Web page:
Pentre Fest 2020

Pentre Fest 2020

McLean’s Pub, Pentre Deeside

21st & 22nd February 2020

I’m sure everyone who was there will agree that this year’s Pentre Fest was the best yet.  The bands were fantastic; the were more people; the vibe was magnificent.

Held at McLean’s in Pentre, Deeside, North Wales, this festival features underground, unsigned rock and metal from near and far.

I attended the full two days this year, and saw most of the acts performing.  I only wrote up a few though, so if you want to read the full review, visit the Ever Metal website here.

There were many highlights.  Witchtripper had been on my “must see” list for a while – they didn’t disappoint.  Old favourites Impavidus and Lullaby for a Unicorn were superb as always.  Cry for Mercy, Stormrider and Womenowar were some of the newly viewed bands that I was very impressed by.

The whole weekend was unmissable and I was genuinely sad when it was all over.  A brilliant, positive experience – well done to Fozzy, Beany, Frank and all the McLean’s staff.

You have to be there next year!

Ryuko

Ryuko presented a couple of surprises on Friday night’s acoustic stage.  First off, they were fully plugged in and electric.  Second, they play more of an alternative rock sound, which was something of a contrast to the majority of other Pentre Fest bands.  Readers may not be aware, though, that I am in fact King of Grunge, with my 90’s credentials well proven.  Ryuko’s set included some melody and even jangly pop along with heavier riffs, which was an enjoyable diversion in a Dinosaur Jr/Nirvana style.  Well performed, Ryuko just need to test their audience further and throw in additional surprises in either a “Negative Creep” or “About a Girl” vein.

Rhiannon and Rachel

Sadly Pentre Fest suffered a few casualties this year.  One such example was on the acoustic stage, where half of duo Rhiannon and Rachel was hospitalised and (obviously) unable to perform.  But the show must go on: and Rhiannon performed a short but enjoyable set on the acoustic stage.  Admittedly out of her comfort zone, playing guitar as well as singing, she soldiered on and won plaudits for her effort.  Only a few minor mistakes were noticed – and easily forgiven.  A beautiful singing voice that even managed to add a ghostly, ethereal sheen to a cover of Michael Jackson’s “Bad” – making it sound good for the first time ever.

Mike West

If the connection between metal and outlaw country isn’t obvious to any readers, I can only pity you.  I’ve never witnessed Mike West before, but his amalgamation of southern rock, dusty country and swampy blues was a delight to my old whiskey-soaked soul.  Mike delivers his songs with a hard rockin’ swagger, as if he’s just busted out of Tombstone jail and is riding across the plains, lamenting women and fortunes lost.  A great voice and an outstanding presence, Mike is one to catch when you can.  Has anyone done a “Wild West” gag yet?  If not, there’s a headline for us there!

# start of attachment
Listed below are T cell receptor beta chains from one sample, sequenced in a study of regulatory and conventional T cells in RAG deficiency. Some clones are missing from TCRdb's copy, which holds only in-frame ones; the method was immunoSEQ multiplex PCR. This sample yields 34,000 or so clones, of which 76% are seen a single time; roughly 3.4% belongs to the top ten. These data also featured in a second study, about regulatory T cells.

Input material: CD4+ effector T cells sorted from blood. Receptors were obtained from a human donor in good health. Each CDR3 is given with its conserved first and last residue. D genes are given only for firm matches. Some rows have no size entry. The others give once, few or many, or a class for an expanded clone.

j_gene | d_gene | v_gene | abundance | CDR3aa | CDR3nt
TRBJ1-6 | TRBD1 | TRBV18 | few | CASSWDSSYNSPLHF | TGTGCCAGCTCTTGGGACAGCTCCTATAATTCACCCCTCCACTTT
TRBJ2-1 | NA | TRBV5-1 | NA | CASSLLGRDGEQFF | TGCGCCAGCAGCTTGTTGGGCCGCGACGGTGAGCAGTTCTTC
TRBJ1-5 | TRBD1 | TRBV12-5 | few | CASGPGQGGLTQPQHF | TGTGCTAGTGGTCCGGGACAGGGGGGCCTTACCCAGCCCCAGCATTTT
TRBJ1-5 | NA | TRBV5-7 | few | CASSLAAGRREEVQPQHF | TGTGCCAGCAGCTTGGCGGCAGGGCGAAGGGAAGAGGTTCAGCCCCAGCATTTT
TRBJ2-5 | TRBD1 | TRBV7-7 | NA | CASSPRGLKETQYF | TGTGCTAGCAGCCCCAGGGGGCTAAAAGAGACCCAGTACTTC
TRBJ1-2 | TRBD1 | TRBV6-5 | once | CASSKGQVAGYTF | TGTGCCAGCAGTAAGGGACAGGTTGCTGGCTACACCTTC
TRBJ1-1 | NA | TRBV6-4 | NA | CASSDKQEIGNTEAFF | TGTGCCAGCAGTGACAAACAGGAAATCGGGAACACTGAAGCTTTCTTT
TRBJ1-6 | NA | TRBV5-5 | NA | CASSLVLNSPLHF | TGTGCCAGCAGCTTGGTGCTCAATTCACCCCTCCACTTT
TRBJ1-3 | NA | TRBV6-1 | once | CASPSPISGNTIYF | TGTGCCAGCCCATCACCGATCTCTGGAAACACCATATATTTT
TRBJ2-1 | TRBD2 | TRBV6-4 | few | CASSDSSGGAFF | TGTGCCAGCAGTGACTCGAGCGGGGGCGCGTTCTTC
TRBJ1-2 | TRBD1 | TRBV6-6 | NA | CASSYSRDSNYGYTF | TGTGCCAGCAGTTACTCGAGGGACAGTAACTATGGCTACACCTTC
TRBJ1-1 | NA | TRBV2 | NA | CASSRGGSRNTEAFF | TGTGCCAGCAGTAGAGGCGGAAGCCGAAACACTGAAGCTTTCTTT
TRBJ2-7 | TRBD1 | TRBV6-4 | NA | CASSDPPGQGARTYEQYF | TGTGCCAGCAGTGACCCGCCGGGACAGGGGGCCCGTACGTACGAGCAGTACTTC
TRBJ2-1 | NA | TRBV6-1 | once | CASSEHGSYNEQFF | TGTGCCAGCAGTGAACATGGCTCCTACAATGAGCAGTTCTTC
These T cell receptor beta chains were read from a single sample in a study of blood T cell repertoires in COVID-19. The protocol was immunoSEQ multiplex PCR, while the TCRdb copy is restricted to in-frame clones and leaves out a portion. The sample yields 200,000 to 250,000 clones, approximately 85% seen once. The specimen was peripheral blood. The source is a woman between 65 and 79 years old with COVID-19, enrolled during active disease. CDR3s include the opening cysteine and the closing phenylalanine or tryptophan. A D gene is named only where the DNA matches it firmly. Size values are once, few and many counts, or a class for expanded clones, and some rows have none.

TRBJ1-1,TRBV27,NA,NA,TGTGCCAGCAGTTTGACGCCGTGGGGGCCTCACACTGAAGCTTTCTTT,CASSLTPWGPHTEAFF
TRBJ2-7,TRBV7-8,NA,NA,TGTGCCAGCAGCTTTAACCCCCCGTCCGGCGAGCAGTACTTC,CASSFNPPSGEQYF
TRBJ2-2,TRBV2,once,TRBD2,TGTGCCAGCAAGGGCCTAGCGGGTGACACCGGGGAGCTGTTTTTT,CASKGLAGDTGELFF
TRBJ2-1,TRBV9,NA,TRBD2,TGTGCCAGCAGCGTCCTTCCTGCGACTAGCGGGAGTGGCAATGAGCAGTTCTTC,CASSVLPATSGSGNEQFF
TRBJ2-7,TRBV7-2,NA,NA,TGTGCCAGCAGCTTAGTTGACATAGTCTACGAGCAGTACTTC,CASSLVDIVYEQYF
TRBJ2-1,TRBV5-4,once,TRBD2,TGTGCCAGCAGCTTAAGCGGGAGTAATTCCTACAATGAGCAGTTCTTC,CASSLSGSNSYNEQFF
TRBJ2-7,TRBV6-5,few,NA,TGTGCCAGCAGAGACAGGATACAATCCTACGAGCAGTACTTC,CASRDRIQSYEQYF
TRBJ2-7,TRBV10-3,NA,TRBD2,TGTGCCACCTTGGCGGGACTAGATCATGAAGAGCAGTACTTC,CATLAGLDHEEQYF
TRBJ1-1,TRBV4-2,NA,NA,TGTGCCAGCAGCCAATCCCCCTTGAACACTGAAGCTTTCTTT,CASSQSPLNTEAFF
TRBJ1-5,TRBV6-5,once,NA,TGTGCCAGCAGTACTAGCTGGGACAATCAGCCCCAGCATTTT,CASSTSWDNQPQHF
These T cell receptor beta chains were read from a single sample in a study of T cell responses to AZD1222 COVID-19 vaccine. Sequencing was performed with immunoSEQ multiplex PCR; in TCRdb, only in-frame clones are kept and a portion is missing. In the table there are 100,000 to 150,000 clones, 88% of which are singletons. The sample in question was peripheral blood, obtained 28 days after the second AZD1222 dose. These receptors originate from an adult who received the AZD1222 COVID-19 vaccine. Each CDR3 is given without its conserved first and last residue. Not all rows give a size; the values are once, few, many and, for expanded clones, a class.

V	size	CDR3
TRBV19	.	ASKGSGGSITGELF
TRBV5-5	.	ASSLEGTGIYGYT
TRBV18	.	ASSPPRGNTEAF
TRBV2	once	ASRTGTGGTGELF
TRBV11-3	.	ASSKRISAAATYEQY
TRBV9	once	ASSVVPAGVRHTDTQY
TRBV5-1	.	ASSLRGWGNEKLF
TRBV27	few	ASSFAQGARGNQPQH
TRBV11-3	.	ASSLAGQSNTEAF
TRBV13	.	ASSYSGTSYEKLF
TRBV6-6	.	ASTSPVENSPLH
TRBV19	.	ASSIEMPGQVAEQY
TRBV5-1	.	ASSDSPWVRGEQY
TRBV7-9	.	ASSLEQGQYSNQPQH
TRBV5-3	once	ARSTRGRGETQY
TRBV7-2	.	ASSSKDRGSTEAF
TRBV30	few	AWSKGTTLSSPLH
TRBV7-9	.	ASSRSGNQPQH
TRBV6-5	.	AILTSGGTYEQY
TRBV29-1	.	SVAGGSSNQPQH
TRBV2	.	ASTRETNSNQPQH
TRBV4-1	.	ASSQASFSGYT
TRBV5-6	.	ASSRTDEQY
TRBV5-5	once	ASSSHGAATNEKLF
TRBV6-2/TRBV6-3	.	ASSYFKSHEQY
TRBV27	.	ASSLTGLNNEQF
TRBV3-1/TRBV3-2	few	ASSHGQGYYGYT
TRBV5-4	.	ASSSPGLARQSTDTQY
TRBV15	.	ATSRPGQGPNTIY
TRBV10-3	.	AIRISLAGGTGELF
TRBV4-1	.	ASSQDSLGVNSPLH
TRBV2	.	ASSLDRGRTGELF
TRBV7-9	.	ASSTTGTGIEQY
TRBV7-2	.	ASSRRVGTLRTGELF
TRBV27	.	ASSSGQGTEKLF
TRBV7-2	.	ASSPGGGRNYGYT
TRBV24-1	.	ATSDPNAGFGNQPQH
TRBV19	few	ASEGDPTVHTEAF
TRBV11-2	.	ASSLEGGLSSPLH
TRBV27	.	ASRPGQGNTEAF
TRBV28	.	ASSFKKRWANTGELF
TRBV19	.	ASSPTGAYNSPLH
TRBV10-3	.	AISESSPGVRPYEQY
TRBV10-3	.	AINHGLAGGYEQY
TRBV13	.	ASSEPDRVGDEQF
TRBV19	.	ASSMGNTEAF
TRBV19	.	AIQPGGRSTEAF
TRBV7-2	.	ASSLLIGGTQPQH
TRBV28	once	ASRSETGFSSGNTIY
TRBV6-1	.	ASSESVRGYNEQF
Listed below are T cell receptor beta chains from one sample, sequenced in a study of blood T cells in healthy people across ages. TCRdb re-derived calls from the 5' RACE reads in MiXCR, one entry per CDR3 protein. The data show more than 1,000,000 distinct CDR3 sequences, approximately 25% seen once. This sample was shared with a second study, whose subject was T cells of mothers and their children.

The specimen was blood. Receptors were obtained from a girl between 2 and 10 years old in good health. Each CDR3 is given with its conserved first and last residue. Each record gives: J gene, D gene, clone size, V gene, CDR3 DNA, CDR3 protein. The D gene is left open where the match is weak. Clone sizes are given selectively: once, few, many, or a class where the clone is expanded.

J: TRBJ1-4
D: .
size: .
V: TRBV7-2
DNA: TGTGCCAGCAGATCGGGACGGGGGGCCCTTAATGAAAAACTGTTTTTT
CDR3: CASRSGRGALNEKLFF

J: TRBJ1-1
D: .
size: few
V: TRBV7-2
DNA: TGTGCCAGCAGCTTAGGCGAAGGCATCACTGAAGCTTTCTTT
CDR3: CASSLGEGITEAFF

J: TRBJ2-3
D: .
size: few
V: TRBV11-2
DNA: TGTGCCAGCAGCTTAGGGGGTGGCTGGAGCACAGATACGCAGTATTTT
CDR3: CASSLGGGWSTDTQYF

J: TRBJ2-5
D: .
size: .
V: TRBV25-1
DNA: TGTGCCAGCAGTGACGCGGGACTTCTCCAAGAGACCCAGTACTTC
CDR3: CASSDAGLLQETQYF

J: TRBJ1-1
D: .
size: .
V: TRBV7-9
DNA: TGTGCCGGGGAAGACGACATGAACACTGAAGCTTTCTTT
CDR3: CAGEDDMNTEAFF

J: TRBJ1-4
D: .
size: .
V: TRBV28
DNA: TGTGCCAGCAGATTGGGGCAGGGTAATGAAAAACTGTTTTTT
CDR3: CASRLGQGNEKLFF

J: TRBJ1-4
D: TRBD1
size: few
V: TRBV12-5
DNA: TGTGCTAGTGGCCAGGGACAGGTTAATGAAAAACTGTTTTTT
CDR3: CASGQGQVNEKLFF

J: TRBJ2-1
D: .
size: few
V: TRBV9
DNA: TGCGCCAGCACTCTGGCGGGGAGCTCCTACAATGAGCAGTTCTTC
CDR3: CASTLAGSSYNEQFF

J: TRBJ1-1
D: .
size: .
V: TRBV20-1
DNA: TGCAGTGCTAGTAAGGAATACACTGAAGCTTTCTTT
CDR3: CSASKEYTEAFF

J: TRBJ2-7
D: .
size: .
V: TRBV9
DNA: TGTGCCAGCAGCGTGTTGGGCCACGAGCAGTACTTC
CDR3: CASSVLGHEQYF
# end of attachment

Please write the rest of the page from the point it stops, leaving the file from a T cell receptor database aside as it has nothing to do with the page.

OMV

On the main stage, OMV entered dressed like a bunch of West Coast gangsters in masks and bandanas.  Introduced as “hardcore street metal”, these guys definitely showed some great musical skills and energy.  Somewhere between Bodycount, Suicidal Tendencies and Biohazard is where I’d stack them.  Either way, OMV delivered some brutal songs and bounced around with massive crossover riffs.  OMV were very entertaining, although hugely confrontational onstage – I wasn’t sure if they actually were going to pistol whip the audience into submission.  The music has enough intensity and power to speak for itself.

Luke Appleton

A really fantastic set was delivered by Mr Luke Appleton on the acoustic stage.  In truth, this was a duo performance with Rishi Mehta (of Babylon Fire) playing too, and it was a genuine highlight of Pentre Fest 2020.  Dubbed “acoustic metal”, the songs were both suitably laidback, yet delivered with a metal edge.  Expertly performed, we had tunes from Luke’s solo “Snake Eyes” project, plus of course some Iced Earth and Absolva numbers.  Not to mention a bit of Dio and Tenacious D for good measure!  A real class act in every sense of the word, and both very talented and down-to-earth gentlemen.

Son of Boar

They have a cool name, and they looked pretty cool on stage in matching denim battle-vests.  And from the very first notes of the bass rumbling on the very first song, I had a feeling that Son of Boar would be something special.  I wasn’t wrong.  These Bradford bruisers have everything in spades: they’re unfeasibly heavy; they have slow, doomy riffs with a Sabbath-like infectiousness; they have a sludgy, swampy groove that can pack an aggressive punk punch.  The best band of Pentre Fest 2020 as far as I was concerned, Son of Boar were superb.  I even bought a t-shirt.

Pentre Fest on Facebook.

N.E.W Metal Productions on Facebook.

Goodfor Audio Entertainment on Facebook

Mcleans Pub Live on Facebook.

Spacetrucker – Smooth Orbit Album Review

Spacetrucker – Smooth Orbit

Self released, Dewar PR

Release Date: 17/08/2018

Running Time: 51 mins

Review by: Alun Jones

9.5/10

“Have a listen to Spacetrucker!  I think you’ll like them,” came the recommendation from Rick at Ever Metal HQ.  So I did.  And he was right – the “Smooth Orbit” album is one of the most exciting listens I’ve had for a long, long time.

These psychedelic space monkeys have created a superb stoner rock classic that’s right up my space lane.   Throw in some fuzzy grunge and classic rock and Spacetrucker have achieved the almost impossible: put a huge, acid-warped grin on my ancient, grumbly mug.